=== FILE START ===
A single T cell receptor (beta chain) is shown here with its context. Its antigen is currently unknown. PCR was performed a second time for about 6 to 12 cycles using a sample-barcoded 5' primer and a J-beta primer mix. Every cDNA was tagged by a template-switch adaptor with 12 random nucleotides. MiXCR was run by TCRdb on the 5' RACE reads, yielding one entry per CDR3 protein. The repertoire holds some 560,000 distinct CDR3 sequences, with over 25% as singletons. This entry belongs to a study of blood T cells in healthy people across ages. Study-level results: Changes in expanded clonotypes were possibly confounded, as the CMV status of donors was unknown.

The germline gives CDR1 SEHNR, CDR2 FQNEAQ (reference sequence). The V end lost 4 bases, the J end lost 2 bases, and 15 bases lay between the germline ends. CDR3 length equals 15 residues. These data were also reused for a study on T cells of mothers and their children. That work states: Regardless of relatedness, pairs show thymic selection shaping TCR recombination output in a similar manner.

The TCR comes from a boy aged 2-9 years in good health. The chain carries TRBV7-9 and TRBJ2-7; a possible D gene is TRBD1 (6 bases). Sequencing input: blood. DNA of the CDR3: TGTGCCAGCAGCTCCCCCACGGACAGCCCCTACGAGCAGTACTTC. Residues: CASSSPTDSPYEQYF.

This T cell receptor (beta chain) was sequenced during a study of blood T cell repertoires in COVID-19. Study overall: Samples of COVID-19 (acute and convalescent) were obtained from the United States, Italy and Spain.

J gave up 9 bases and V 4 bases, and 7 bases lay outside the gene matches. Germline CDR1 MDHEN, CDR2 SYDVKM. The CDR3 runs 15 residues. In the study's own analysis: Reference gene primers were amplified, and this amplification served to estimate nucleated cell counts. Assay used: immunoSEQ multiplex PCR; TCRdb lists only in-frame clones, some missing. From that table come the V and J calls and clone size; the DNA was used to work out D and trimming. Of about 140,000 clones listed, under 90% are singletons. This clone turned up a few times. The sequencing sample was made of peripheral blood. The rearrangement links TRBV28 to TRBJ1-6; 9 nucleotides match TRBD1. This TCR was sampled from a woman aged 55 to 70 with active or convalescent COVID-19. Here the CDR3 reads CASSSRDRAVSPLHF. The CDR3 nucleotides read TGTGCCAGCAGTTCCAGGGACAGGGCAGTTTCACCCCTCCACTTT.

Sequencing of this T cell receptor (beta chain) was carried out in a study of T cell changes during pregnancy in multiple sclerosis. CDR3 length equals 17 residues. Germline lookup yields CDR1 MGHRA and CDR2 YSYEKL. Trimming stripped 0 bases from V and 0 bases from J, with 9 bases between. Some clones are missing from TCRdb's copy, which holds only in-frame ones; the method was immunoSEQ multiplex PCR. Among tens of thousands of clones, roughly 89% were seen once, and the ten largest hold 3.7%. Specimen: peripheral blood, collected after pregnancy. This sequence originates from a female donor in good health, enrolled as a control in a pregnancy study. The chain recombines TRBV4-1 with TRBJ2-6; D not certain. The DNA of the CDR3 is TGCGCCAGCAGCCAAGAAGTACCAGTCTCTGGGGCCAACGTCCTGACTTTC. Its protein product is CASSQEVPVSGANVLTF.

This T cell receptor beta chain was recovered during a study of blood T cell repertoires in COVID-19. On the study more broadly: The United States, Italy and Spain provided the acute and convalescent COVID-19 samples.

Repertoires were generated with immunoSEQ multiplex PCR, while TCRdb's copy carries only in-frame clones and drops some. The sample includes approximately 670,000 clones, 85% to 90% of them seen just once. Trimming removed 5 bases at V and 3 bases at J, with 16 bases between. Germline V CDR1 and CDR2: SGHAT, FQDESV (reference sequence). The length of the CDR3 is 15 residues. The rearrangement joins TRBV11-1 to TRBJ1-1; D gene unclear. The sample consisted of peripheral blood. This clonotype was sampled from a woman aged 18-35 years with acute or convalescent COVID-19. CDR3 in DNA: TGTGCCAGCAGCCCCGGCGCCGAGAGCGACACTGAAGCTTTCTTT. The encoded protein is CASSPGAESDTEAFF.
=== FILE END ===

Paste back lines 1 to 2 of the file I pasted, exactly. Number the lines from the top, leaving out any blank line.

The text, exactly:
A single T cell receptor (beta chain) is shown here with its context. Its antigen is currently unknown. PCR was performed a second time for about 6 to 12 cycles using a sample-barcoded 5' primer and a J-beta primer mix. Every cDNA was tagged by a template-switch adaptor with 12 random nucleotides. MiXCR was run by TCRdb on the 5' RACE reads, yielding one entry per CDR3 protein. The repertoire holds some 560,000 distinct CDR3 sequences, with over 25% as singletons. This entry belongs to a study of blood T cells in healthy people across ages. Study-level results: Changes in expanded clonotypes were possibly confounded, as the CMV status of donors was unknown.

The germline gives CDR1 SEHNR, CDR2 FQNEAQ (reference sequence). The V end lost 4 bases, the J end lost 2 bases, and 15 bases lay between the germline ends. CDR3 length equals 15 residues. These data were also reused for a study on T cells of mothers and their children. That work states: Regardless of relatedness, pairs show thymic selection shaping TCR recombination output in a similar manner.